Technology

What is Virtual Memory and Why Do Operating Systems Use It?

The main difference between real and virtual memory is that the real memory actually exists in a computer in the RAM chip, whereas the virtual memory does not really exist. Virtual memory is just an optimization strategy that the operating system uses in order to empower the applications running on it, and giving an impression that such applications have more memory than the memory that actually exists. This concept of virtual memory can be found in almost all operating systems these days, such as Windows, Mac and Linux.

How Virtual Memory Works

Imagine a scenario where a program needs to run on the operating system and it would require around 100 MB to function properly, but the system has only 50 MB. In order to cover up the remaining requirement of 50 MB, the operating system will generate 100 MB virtually, and will generate the additional 50 MB by creating an additional file on the hard disk, called a paging file, or a swap file. There is a program on operating systems called virtual memory manager, or VMM, and it will be the responsibility of this program to execute the application requiring 100 MB.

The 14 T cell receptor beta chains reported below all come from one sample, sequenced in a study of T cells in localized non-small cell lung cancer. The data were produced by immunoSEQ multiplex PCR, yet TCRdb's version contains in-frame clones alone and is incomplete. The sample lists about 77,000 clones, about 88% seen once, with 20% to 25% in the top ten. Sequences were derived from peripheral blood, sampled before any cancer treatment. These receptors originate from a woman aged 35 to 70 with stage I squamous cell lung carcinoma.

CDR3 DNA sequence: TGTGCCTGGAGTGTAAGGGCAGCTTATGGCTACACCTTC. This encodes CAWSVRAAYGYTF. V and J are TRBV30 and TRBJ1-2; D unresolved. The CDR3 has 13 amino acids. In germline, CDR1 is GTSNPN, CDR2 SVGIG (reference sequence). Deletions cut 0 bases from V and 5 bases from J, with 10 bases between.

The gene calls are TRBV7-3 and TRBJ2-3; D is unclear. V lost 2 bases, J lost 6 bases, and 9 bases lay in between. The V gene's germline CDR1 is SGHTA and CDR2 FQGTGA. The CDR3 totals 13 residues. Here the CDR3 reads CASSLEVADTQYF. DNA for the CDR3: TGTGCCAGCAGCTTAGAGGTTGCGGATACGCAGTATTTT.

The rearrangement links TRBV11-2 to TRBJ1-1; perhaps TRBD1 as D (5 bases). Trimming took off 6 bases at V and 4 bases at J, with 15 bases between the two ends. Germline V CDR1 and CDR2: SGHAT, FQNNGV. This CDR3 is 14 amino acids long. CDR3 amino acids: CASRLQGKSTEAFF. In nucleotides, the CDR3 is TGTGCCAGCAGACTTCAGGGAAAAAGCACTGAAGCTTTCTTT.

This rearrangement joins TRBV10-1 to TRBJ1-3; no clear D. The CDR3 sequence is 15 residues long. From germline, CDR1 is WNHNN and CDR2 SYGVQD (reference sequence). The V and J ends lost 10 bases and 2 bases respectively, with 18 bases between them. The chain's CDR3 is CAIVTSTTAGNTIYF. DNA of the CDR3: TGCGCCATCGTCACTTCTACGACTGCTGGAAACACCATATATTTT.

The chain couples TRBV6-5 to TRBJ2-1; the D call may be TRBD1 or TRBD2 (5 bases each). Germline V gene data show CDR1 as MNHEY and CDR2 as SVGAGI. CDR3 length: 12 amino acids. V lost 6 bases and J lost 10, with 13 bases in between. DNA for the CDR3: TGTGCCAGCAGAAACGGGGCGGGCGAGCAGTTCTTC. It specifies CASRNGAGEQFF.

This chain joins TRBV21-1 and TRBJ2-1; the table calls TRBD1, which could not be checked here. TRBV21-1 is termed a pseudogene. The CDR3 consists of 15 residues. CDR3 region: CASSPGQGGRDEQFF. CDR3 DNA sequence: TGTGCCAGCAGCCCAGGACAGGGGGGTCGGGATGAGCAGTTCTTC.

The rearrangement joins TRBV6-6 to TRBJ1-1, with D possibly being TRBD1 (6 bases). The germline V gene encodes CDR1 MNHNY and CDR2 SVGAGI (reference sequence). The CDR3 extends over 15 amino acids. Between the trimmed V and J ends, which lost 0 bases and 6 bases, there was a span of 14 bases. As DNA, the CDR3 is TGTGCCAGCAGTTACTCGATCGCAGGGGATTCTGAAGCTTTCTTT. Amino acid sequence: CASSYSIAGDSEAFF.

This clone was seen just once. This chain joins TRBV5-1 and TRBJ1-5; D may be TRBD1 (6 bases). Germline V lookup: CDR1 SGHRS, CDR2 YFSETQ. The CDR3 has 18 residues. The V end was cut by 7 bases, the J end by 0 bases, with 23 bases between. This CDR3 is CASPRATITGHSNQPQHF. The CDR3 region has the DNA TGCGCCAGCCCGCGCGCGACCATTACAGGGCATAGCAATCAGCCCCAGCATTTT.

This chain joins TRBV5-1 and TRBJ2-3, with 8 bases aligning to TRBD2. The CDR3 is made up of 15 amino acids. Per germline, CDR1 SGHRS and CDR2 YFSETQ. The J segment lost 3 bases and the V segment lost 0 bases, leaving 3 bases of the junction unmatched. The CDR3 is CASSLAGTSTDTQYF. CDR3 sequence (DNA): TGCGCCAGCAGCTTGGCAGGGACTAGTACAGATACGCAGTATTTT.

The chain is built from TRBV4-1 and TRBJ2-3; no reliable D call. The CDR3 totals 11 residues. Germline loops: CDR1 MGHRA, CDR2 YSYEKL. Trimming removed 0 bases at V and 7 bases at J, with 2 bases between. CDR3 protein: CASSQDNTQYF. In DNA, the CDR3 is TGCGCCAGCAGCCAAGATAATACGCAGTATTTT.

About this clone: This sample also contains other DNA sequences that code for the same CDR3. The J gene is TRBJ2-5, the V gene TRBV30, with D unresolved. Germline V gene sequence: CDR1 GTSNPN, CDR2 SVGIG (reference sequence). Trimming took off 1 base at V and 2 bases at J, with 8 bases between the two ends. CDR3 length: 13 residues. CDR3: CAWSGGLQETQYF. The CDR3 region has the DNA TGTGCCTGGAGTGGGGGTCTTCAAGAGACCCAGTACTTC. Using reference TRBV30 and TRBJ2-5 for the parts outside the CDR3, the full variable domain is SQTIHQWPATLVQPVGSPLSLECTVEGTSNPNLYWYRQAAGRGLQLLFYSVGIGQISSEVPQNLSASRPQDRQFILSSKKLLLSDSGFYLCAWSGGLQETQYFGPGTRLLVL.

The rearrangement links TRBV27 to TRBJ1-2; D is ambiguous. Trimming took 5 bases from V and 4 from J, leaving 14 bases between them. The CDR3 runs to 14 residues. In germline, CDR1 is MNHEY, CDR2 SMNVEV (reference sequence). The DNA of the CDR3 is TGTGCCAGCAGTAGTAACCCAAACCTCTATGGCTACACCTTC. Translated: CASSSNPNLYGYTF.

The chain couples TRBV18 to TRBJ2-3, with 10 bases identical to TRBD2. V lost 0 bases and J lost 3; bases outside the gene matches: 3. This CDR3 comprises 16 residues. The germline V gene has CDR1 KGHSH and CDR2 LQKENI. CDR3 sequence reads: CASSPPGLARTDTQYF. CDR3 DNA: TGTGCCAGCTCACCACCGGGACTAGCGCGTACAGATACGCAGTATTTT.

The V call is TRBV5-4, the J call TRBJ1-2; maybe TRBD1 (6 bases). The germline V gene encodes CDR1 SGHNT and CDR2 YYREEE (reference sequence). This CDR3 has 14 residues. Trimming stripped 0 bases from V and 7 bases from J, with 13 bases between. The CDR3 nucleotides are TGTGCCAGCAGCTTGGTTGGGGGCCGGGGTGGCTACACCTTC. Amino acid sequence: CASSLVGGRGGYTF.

In order to do so, VMM will find those spots in the computer where the RAM has not been used, and assign that memory to the virtual memory. So in reality a swapping process is taking place in the background where real memory swapped to the virtual memory through the paging file.

Why Virtual Memory Is Necessary?

The main job of VMM is to make the application think that there is enough memory available to run it. This is done because of two reasons:

There are some programs that require a lot of memory, and this is where virtual memory can come in handy.

Virtual memory also allows multi-tasking. Without virtual memory, a computer might not be able to run an email program and a Microsoft word file simultaneously.

Impact Of Virtual Memory

It is quite evident that virtual memory has more control as compared to real memory, and this control can result in swapping of memory from the real memory to the virtual memory through paging files on hard disk. This multi-tasking can potentially slow down the computer.

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